The South Carolina Real Estate Commission recently ruled that earnest money may not be released unless the parties to the contract sign a release or a court order is issued. The Commission’s ruling, however, flies in the face of the statute and most sales contracts.
This ruling unfortunately ignores a significant portion of the statute. First, South Carolina Code §40-57-135(B)(4)(C) holds that “. . . the monies must be disbursed in accordance with the contract . . . ” Secondly, the statute states that, “If a dispute arises between buyer and seller concerning the entitlement to and disposition of an earnest money deposit, and the dispute is not resolved by reasonable interpretation of the contract by the parties to the contract, the deposit must be held in the trust account until the dispute is resolved by a written agreement . . .” The ruling totally ignores the first and last portions of the statute, which say that unless the dispute is “not resolved by reasonable interpretation of the contract.” Many disputes over earnest money are not truly disputes but rather are an attempt by one party to extort money from the other party. The plain language of the contract clearly dictates the proper disbursement.
For example, if the sales contract is contingent on an appraisal for $200,000 and the property appraises for $180,000, the Central Carolina REALTOR Association contract dictates earnest money be released to the buyer if the buyer terminates. The ruling, however, holds that the earnest money may not be released to the buyer unless the seller signs a release. This effect is contrary to the statute because there is no other reasonable interpretation of the contract other than that the money should be released to the buyer. An unreasonable seller should not be able to hold the earnest money and the buyer hostage. Otherwise, the provision now becomes contingent on appraisal and the seller’s agreement to release the money.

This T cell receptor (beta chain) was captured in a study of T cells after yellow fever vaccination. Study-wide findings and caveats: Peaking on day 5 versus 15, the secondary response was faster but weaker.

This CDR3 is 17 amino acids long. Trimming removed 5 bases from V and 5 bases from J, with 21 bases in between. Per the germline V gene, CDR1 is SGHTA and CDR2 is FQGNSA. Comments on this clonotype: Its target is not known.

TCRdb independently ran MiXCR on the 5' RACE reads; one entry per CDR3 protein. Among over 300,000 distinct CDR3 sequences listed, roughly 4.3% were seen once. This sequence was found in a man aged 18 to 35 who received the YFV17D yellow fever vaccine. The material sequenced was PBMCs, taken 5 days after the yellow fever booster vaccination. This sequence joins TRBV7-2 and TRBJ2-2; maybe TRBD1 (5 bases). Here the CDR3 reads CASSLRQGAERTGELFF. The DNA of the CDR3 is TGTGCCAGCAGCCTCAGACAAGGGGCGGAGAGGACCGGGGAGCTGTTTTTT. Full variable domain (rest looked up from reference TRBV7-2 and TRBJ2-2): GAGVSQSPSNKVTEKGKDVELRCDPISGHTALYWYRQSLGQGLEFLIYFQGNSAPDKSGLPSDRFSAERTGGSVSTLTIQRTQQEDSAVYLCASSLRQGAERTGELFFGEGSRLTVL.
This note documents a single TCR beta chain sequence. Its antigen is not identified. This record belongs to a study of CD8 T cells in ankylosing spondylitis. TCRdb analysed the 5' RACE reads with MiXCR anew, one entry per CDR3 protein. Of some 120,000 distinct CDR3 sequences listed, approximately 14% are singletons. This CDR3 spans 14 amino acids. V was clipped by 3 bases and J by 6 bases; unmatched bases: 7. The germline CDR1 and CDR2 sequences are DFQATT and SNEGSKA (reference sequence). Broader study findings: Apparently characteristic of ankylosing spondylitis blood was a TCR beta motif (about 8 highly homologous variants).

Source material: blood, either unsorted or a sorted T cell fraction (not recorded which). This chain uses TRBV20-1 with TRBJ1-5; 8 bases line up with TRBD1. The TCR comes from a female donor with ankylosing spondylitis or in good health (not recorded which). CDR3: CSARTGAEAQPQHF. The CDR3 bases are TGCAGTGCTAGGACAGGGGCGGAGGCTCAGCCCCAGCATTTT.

Since this ruling, many real estate agencies like Century 21- Vanguard and The ART of Real Estate have decided to no longer hold earnest money. We expect others to follow suit. In North Carolina very few agencies hold earnest money. Blair Cato is now holding earnest money for these two companies. If you get a contract from one of these companies you will also receive an escrow agreement that essentially says Blair Cato is holding the earnest money and will disburse the funds pursuant to the terms of the contract. The addendum does not change the terms of the contract; rather, it simply states that as attorneys we are not subject to the rules of the real estate commission or the statute governing real estate agents. A copy of the agreement is attached below for your review. If you have any questions, please contact me.
Next week we will address some other options on handling earnest money to possibly negate some of your client’s risk.
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